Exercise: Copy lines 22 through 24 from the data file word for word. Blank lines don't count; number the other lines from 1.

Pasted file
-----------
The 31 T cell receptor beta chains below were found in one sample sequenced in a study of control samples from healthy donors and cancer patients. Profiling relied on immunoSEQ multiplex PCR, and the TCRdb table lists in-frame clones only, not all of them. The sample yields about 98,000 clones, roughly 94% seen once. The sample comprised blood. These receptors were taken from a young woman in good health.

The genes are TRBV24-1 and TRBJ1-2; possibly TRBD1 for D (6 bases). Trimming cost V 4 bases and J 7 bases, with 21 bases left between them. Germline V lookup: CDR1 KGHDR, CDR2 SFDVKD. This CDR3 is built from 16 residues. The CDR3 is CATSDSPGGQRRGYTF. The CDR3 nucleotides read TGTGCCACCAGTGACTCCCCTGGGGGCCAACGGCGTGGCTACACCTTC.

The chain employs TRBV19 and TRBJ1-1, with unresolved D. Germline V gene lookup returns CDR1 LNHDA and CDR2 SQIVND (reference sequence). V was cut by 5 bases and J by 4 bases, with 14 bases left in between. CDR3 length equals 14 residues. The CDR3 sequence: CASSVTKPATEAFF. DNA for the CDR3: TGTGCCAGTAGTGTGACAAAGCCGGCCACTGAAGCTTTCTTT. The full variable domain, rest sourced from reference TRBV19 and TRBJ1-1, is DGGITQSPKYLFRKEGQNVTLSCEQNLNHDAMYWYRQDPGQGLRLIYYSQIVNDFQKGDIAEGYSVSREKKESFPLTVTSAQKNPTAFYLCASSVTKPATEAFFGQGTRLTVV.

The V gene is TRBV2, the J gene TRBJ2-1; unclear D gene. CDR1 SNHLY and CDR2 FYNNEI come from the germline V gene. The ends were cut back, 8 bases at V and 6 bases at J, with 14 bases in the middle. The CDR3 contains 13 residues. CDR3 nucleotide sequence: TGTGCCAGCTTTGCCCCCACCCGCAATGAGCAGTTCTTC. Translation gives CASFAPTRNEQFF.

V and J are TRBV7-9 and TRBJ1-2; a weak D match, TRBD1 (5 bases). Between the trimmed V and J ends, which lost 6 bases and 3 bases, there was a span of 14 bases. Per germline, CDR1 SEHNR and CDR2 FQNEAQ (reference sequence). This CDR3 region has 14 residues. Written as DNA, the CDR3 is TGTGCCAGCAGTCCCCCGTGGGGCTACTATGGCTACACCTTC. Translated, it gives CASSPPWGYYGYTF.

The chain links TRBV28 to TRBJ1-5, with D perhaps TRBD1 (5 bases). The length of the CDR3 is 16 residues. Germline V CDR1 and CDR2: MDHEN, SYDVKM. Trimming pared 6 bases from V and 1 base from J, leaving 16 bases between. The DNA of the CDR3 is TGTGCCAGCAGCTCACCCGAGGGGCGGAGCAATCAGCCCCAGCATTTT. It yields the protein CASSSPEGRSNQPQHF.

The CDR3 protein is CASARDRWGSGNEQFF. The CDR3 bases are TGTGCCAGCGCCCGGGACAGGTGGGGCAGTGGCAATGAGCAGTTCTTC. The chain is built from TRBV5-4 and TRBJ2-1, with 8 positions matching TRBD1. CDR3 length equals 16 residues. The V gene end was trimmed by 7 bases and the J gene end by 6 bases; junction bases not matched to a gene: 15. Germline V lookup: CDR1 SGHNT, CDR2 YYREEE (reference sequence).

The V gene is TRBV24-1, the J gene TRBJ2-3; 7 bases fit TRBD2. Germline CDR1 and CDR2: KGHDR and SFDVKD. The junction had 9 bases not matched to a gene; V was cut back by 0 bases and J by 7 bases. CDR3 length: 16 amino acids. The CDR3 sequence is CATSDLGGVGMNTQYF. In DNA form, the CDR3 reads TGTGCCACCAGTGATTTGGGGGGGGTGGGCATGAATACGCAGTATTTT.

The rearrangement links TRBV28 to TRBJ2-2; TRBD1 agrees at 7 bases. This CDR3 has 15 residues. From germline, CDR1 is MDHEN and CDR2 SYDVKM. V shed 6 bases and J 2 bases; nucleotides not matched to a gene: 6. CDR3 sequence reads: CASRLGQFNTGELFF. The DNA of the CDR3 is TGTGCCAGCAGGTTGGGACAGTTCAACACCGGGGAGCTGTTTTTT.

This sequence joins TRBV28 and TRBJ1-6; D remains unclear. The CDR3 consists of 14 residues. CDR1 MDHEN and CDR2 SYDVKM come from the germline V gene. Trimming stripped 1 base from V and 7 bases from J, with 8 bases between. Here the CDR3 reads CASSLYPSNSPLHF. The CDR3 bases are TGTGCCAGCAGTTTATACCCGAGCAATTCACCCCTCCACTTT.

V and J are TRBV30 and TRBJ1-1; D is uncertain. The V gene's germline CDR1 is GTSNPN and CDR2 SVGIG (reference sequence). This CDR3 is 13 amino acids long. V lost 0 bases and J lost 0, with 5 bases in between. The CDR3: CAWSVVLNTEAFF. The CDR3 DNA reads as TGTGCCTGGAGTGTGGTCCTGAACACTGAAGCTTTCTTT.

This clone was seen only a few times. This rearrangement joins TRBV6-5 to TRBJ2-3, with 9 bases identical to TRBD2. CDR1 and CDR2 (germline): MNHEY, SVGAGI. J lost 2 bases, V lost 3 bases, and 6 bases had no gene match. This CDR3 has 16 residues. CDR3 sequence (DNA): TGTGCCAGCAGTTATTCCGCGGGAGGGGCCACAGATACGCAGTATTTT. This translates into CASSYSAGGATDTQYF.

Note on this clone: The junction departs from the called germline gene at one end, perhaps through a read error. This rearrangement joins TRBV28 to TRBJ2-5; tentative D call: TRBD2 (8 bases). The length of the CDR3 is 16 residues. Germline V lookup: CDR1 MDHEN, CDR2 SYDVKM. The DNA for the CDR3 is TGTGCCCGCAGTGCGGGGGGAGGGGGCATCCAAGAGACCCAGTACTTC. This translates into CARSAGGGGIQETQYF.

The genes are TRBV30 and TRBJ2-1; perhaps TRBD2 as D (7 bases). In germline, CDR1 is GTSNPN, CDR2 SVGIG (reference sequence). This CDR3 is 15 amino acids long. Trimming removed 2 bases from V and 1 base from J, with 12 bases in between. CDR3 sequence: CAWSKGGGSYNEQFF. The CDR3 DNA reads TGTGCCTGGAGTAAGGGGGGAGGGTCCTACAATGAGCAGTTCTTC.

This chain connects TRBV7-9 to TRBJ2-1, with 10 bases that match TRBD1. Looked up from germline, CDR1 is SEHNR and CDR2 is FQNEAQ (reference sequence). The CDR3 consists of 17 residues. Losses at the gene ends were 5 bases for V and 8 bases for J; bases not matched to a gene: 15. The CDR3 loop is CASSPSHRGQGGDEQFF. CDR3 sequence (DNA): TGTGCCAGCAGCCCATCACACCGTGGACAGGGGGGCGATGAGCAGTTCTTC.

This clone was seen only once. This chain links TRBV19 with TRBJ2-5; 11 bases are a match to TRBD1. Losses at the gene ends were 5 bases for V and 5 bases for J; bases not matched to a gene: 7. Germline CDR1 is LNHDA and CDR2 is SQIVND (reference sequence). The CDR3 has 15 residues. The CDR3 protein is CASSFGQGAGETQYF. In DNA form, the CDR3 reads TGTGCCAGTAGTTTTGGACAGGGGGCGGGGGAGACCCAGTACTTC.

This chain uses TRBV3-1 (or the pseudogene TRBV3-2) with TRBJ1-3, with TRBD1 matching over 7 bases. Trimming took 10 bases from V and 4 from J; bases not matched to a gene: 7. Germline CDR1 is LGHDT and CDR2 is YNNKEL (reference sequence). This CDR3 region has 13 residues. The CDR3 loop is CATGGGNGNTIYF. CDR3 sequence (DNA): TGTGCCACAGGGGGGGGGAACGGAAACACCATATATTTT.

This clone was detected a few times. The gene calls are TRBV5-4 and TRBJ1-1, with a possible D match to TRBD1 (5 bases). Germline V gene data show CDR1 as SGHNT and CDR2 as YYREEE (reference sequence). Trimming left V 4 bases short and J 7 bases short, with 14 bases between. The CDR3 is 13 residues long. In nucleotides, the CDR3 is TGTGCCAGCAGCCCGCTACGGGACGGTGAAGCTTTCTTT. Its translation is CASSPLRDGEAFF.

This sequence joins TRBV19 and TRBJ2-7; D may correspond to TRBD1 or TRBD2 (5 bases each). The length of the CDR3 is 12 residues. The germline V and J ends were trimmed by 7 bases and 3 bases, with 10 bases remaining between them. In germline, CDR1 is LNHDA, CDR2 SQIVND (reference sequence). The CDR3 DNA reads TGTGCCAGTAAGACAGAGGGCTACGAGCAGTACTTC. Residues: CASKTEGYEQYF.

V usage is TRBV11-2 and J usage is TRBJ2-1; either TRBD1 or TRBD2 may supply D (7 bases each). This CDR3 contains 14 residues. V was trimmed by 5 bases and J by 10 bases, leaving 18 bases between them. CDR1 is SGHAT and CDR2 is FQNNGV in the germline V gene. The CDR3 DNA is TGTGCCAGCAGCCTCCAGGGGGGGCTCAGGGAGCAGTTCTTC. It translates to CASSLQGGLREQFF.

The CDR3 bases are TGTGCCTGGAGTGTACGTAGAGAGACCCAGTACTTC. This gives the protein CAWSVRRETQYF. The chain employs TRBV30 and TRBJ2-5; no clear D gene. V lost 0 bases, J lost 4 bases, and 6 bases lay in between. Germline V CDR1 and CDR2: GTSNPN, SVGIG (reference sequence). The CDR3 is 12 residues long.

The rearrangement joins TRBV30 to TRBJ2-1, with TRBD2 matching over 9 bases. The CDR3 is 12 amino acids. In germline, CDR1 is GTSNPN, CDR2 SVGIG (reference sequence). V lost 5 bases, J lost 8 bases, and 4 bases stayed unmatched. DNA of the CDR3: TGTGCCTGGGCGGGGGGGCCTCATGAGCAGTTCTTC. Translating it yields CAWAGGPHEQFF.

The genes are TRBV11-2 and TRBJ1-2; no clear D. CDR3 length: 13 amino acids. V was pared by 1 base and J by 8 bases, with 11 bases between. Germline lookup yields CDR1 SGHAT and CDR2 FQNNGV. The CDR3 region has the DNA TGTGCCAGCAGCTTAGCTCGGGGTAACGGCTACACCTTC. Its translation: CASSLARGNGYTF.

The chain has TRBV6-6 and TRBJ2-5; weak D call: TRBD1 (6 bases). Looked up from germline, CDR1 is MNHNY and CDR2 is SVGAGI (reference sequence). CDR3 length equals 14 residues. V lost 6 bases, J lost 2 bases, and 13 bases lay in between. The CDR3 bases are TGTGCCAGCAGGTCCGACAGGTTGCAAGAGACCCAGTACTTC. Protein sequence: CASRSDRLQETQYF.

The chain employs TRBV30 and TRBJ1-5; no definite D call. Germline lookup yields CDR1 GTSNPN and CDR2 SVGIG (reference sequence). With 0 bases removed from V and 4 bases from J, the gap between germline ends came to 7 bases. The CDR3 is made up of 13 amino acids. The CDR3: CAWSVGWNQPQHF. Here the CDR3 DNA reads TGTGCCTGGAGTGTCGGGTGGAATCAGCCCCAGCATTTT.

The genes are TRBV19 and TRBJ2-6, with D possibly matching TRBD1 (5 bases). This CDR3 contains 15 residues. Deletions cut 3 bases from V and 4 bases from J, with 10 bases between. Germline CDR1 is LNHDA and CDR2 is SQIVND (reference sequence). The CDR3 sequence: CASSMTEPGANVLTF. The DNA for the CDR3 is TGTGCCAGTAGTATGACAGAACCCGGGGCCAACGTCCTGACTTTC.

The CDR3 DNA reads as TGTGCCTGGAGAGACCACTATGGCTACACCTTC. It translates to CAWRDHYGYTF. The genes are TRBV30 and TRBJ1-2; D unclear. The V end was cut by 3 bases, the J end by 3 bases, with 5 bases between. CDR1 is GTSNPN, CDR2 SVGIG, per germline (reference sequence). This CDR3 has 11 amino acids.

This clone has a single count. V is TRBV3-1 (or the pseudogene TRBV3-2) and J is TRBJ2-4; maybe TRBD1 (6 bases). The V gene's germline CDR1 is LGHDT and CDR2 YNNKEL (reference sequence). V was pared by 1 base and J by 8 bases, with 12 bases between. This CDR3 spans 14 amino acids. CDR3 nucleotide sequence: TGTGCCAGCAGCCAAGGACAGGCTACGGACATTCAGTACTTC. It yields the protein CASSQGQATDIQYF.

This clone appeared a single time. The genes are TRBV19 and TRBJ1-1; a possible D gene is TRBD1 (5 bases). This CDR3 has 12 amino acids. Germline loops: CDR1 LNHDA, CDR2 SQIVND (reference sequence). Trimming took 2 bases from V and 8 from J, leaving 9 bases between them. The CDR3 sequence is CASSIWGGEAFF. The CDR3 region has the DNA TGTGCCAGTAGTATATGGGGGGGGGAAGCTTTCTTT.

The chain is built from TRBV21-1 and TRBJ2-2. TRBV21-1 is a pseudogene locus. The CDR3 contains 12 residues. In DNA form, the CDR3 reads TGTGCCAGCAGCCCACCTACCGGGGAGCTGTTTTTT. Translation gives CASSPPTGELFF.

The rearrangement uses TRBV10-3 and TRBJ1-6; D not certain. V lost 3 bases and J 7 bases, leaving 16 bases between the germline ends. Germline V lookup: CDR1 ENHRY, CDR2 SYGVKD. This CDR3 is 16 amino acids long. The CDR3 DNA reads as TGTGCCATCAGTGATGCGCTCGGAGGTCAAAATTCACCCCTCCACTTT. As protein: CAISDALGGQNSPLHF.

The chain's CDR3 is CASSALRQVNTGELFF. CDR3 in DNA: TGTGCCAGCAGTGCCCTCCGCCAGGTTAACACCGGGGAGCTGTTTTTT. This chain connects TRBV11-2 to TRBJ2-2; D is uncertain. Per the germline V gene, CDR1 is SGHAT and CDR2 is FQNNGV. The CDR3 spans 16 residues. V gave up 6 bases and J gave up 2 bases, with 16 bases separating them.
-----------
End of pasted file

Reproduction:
The rearrangement joins TRBV30 to TRBJ2-1, with TRBD2 matching over 9 bases. The CDR3 is 12 amino acids. In germline, CDR1 is GTSNPN, CDR2 SVGIG (reference sequence). V lost 5 bases, J lost 8 bases, and 4 bases stayed unmatched. DNA of the CDR3: TGTGCCTGGGCGGGGGGGCCTCATGAGCAGTTCTTC. Translating it yields CAWAGGPHEQFF.

The genes are TRBV11-2 and TRBJ1-2; no clear D. CDR3 length: 13 amino acids. V was pared by 1 base and J by 8 bases, with 11 bases between. Germline lookup yields CDR1 SGHAT and CDR2 FQNNGV. The CDR3 region has the DNA TGTGCCAGCAGCTTAGCTCGGGGTAACGGCTACACCTTC. Its translation: CASSLARGNGYTF.

The chain has TRBV6-6 and TRBJ2-5; weak D call: TRBD1 (6 bases). Looked up from germline, CDR1 is MNHNY and CDR2 is SVGAGI (reference sequence). CDR3 length equals 14 residues. V lost 6 bases, J lost 2 bases, and 13 bases lay in between. The CDR3 bases are TGTGCCAGCAGGTCCGACAGGTTGCAAGAGACCCAGTACTTC. Protein sequence: CASRSDRLQETQYF.